February 7, 2016, 11:51 pm

I agree with the Aces glitch stated by 'medavinci'. After I purchased the premium version, now the Aces will not 'stay' in the Ace pile on the top--they automatically revert to their original place. Very frustrating!


February 8, 2016, 6:24 am

Very poorly done, IMHO - not only is the use of "the great man's name" entirely cynical, but the actual play is not executed properly, and the videos don't work correctly the majority of the time.

Don Rumsfeld has once again proved his incompetence, and deserves to go to prison not just for his war crimes but also this crime!


February 12, 2017, 11:15 pm

From having played this game for over a year, I can say that pretty much every complaint listed in the other comments are ridiculous. It's like these people have never played solitaire before and don't realize that each style of solitaire game has its own set of unique rules. You can play for free if you only want to play unlimited "random draws" and a teaser pack of challenge games, which you can replay over and over again. If you find you really like the challenge games, you can pay to have the whole set unlocked. So when it really comes down to it, this is a free solitaire game so stop complaining.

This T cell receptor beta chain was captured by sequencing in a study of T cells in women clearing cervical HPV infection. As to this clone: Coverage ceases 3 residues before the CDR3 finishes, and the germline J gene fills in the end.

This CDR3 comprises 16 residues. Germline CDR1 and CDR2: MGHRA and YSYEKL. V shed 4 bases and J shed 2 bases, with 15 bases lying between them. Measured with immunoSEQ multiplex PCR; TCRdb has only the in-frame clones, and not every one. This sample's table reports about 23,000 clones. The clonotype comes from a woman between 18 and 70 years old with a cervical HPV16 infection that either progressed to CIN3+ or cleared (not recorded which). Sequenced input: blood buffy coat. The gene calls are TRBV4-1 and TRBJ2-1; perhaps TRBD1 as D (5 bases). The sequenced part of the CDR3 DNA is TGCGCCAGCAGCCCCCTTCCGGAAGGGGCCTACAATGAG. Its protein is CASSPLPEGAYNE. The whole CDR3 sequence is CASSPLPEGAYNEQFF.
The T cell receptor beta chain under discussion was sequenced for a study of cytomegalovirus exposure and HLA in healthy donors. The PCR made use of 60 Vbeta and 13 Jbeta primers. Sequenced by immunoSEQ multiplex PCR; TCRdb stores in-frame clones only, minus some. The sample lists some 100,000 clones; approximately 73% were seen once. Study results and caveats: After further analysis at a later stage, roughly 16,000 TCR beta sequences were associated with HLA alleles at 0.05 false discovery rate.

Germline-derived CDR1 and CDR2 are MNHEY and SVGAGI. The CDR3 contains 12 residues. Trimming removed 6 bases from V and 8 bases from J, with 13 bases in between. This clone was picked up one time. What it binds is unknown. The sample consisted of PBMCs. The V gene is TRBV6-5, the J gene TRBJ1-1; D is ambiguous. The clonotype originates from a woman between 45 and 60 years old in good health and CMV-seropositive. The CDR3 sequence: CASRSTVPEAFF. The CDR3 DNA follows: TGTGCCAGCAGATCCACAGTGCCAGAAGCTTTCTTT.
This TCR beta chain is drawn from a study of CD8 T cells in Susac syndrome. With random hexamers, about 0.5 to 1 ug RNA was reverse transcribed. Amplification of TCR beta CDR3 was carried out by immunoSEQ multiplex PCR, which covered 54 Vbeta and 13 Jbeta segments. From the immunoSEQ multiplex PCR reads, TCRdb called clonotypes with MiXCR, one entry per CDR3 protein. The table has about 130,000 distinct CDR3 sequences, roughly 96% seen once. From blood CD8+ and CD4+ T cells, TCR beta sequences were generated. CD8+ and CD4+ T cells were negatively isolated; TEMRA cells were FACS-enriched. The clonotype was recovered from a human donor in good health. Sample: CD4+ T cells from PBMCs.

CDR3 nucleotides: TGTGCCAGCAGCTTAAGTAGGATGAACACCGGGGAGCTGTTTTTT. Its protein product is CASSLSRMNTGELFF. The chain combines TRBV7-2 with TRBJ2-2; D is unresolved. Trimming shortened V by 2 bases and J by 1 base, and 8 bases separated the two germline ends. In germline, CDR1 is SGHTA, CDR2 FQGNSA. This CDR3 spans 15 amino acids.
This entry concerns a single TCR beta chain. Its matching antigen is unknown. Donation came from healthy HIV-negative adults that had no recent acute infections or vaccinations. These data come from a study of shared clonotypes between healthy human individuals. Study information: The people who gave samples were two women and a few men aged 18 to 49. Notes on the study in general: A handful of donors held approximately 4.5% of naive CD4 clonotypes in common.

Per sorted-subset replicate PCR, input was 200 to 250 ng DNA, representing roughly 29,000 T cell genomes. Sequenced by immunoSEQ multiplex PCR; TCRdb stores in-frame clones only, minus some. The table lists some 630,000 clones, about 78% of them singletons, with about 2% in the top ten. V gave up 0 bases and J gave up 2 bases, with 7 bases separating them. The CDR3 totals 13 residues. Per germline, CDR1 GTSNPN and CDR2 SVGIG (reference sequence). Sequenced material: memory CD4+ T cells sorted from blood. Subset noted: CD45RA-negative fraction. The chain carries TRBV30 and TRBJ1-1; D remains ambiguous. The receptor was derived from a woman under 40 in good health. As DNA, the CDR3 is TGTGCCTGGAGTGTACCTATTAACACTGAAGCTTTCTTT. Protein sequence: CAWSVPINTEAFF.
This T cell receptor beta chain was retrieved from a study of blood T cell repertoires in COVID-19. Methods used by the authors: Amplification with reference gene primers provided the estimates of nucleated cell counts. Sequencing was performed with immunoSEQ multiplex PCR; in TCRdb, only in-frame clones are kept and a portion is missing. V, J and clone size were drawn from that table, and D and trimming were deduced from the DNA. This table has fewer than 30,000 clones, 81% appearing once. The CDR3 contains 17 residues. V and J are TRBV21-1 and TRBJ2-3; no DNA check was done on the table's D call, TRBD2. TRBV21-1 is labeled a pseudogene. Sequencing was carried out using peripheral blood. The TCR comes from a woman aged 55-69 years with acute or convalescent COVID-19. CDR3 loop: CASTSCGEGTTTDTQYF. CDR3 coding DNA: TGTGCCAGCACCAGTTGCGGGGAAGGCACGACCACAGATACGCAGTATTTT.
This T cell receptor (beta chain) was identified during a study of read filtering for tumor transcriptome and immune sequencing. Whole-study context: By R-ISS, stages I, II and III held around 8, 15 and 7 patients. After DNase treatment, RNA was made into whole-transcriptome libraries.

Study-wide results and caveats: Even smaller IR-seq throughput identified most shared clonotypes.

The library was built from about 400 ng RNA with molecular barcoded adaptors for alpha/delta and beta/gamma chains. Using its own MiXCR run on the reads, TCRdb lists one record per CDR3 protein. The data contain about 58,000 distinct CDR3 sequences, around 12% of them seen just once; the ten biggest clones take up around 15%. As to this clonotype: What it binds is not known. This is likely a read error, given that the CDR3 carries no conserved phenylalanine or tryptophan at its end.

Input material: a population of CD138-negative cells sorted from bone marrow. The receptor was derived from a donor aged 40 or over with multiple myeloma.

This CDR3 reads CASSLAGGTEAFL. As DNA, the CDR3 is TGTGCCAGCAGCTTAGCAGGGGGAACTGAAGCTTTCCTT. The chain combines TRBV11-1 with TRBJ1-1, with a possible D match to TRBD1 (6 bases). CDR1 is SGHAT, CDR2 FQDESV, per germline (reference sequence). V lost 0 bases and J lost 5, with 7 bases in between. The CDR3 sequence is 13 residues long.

- As in most styles of solitaire, you can only move kings into an empty spot on your board. I can't believe someone actually complained that they couldn't move any card they wanted into an empty spot. (eyes rolling) It's kings only, people!
- If you pay attention, you'll see that cards are dealt from the draw pile only onto the bottom (or would you call it the top?) of rows that aren't founded on a king and are in the proper sequence. That is to say, rows who's base card is a king and are all in sequence from there do not get a card from the draw pile built onto it. The more rows you have founded on a king, the fewer cards from the draw pile are played onto your board. It's part of the strategy - to get kings moved into empty spots as quickly as you can. Again, I'm rolling my eyes at the person who complained about that and said they would play with a real cards instead. So, what, they can deal cards from the draw pile where ever they want? So they don't have to follow the rules?